This was Deb Carey’s reaction upon hearing the news that the transfer of 60 acres of the former Fieldstone Farm to Hubbard’s Farm had been completed.  Deb is the Director at Mass Audubon’s Wachusett Meadow Wildlife Sanctuary and was a member of the Town of Princeton’s Open Space Committee when the 300-acre Fieldstone Farm came up for sale in 2015.

Growing a Family Farm

As part of a larger, coordinated effort to preserve the land (approximately 230 acres were ultimately protected), Mass Audubon purchased 60 acres—the agricultural core of the farm—with the intention of restricting the use of the property to agriculture (using the state’s Agricultural Preservation Restriction (APR) Program) and then selling the property to a local farmer.

Now that transfer has taken place.

The Hubbard Family

Hubbard’s Farm couldn’t be a more perfect fit.  A local, family owned and operated business, Nancy Hubbard’s late husband Brad was the third generation on this farm that Brad’s grandparents founded in the 1920s.  And the family roots here go back to the 1700s! Nancy’s kids and grandchildren also live and work on the premises, providing meats and eggs, among many other products, to the community.  The addition of this 60 acres gives them room to grow in response to the local food movement.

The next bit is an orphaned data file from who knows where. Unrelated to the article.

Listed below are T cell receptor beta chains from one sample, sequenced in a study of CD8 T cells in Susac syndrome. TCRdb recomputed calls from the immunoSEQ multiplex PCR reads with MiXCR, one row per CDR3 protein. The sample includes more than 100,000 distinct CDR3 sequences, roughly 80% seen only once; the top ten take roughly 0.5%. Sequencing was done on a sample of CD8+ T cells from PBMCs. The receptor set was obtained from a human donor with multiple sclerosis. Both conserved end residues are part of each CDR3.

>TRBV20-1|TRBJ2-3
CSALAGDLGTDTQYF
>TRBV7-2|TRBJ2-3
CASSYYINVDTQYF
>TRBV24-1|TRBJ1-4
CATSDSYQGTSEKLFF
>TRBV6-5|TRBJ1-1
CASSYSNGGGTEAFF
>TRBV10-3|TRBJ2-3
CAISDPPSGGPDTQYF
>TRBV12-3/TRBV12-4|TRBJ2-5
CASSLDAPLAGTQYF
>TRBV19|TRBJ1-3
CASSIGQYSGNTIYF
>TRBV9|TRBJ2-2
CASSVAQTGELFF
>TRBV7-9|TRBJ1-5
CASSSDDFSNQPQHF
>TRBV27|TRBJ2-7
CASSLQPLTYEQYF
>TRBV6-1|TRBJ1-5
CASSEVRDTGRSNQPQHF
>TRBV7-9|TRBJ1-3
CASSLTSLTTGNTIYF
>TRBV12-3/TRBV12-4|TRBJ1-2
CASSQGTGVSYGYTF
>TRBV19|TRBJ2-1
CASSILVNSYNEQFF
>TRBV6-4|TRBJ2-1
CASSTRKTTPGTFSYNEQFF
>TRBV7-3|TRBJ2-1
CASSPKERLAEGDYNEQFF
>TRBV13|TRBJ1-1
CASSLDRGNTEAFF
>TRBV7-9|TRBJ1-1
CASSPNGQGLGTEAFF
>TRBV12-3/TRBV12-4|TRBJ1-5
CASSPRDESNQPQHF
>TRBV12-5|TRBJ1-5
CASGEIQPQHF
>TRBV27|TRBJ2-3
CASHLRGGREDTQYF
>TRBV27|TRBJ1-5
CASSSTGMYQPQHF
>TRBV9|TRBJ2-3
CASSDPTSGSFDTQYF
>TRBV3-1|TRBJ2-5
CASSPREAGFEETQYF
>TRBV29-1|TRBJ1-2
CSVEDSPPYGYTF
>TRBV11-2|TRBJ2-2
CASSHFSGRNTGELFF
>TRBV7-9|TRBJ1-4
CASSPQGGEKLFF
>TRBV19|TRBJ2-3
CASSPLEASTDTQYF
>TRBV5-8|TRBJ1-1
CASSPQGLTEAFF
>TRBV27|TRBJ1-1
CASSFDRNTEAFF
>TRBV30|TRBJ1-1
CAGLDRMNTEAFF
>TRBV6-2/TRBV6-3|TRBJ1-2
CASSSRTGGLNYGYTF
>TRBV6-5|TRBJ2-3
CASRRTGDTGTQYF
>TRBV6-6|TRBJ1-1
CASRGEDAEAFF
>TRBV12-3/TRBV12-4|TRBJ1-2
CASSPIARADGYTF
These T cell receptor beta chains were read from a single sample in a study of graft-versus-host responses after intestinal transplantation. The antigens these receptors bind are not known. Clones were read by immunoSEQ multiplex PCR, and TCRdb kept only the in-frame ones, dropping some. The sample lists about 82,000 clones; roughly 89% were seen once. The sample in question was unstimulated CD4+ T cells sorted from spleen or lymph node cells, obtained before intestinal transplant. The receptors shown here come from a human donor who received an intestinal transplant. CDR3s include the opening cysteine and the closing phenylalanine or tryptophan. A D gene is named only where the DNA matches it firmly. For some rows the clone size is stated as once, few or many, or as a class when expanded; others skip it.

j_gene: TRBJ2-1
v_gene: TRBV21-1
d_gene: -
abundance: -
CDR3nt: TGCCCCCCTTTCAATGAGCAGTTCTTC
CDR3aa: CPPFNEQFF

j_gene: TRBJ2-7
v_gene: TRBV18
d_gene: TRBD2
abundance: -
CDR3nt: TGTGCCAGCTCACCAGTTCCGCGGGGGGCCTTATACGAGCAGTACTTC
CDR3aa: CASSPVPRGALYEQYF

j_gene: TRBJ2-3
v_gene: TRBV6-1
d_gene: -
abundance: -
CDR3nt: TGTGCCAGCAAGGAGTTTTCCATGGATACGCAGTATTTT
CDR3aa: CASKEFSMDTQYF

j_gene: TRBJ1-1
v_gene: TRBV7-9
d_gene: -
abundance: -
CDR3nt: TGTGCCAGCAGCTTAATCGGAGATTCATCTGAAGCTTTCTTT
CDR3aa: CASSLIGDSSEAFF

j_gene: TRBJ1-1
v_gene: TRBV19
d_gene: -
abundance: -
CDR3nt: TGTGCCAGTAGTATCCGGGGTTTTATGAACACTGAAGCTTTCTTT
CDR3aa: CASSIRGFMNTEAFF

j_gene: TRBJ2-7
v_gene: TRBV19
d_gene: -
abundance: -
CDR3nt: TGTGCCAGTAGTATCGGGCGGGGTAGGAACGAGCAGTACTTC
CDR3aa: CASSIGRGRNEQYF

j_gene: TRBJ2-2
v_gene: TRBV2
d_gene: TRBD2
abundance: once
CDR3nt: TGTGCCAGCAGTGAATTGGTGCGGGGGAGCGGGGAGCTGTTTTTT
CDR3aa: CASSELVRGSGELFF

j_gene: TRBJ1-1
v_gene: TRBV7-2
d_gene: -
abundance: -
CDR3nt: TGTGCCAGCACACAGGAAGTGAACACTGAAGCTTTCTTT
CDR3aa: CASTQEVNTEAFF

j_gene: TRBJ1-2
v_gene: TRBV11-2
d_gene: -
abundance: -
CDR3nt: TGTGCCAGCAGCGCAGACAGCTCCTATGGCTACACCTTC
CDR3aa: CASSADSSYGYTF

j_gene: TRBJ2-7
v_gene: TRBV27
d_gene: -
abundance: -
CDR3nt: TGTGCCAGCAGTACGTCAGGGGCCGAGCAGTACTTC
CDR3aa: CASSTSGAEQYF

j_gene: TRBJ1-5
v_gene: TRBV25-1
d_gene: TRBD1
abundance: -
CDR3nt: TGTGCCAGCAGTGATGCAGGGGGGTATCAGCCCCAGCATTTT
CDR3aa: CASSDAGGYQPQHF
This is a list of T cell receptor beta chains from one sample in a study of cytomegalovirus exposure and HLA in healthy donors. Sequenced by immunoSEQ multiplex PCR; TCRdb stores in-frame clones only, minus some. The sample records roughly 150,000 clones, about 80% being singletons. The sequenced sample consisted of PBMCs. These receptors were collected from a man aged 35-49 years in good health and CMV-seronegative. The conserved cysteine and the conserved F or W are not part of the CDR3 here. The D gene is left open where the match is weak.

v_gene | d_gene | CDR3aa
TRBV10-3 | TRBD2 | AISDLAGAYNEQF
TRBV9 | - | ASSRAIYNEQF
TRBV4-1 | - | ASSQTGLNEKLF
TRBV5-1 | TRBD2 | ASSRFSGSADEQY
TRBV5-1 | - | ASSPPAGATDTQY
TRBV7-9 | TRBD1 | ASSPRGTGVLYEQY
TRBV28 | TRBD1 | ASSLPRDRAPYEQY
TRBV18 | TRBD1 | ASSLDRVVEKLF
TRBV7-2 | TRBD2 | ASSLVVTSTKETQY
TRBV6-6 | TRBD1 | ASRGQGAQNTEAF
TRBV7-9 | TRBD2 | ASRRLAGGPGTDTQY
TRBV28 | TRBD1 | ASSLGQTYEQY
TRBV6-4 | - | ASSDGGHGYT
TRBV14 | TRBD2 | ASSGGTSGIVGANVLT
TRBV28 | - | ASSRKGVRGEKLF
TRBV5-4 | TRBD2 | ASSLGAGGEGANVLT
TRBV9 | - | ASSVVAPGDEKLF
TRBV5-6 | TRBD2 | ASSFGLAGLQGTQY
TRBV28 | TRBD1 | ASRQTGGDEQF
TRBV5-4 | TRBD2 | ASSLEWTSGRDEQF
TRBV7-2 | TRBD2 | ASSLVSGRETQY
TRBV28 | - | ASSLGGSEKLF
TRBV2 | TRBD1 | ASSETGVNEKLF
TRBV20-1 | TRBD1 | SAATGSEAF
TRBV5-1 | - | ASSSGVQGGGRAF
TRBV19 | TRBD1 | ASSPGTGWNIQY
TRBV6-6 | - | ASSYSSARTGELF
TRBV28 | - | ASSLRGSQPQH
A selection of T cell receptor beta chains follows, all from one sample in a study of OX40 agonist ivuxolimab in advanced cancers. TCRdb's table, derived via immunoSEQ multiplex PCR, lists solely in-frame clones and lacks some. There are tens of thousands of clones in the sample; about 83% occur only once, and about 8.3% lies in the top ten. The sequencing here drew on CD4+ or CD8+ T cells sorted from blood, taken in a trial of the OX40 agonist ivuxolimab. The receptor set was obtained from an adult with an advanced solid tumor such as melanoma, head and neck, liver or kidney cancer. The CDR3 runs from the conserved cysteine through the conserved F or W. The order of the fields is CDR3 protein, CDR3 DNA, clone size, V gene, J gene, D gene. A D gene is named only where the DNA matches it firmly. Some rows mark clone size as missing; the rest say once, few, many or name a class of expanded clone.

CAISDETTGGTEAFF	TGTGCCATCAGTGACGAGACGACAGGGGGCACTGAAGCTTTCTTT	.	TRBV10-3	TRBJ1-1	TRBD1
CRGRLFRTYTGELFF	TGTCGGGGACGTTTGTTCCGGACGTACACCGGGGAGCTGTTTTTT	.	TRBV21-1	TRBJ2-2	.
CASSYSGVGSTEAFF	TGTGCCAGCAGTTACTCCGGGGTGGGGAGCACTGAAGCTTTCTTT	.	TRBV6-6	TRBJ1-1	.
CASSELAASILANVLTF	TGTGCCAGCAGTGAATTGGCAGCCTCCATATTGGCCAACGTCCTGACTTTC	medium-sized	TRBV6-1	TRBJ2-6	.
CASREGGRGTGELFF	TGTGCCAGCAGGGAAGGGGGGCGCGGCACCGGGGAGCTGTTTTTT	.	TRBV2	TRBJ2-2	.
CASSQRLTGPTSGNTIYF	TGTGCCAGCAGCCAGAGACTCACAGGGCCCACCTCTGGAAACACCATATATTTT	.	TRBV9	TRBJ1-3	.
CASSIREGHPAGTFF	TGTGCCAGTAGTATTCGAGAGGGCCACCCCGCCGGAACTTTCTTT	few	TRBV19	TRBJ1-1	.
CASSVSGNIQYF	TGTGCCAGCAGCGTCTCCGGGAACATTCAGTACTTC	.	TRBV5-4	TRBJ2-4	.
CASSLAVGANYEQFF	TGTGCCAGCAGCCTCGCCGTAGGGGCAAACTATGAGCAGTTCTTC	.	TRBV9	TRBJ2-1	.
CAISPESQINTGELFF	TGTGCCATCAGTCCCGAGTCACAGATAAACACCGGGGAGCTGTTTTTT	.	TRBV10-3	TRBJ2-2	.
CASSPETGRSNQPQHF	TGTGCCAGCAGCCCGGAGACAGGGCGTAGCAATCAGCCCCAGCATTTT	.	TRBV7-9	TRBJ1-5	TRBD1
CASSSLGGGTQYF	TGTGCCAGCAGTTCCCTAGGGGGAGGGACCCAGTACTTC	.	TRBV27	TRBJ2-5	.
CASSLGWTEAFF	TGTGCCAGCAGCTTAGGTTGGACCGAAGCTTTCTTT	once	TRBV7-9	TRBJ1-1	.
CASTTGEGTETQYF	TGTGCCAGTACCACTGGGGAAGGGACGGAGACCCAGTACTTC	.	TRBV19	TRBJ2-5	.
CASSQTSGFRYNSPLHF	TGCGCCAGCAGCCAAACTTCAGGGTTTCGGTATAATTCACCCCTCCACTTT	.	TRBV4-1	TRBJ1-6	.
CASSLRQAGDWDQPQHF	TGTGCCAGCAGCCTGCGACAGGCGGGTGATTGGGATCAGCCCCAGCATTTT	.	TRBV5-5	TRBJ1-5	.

Getting to this point took assistance from both state and federal agencies who were happy to work on a project that protected so much farmland.  “We are delighted to have worked with Mass Audubon, our federal partners the USDA Natural Resources Conservation Service, and the Hubbard family to protect this property in Princeton.  Preservation of this farmland will allow the Hubbard family to raise additional crops for their local farm operation which will improve the viability of another Massachusetts family farm,” stated John Lebeaux, Commissioner of the Massachusetts Department of Agricultural Resources.  Lebeaux’s colleague Christine Clarke at the USDA Natural Resources Conservation Service added, “We’re pleased to have partnered with the Massachusetts Department of Agricultural Resources and Mass Audubon on the preservation of Fieldstone Farm. Protecting working agricultural lands and prime farmland soils provides many benefits for the Commonwealth, including environmental quality, historic preservation, wildlife habitat and protection of open space.”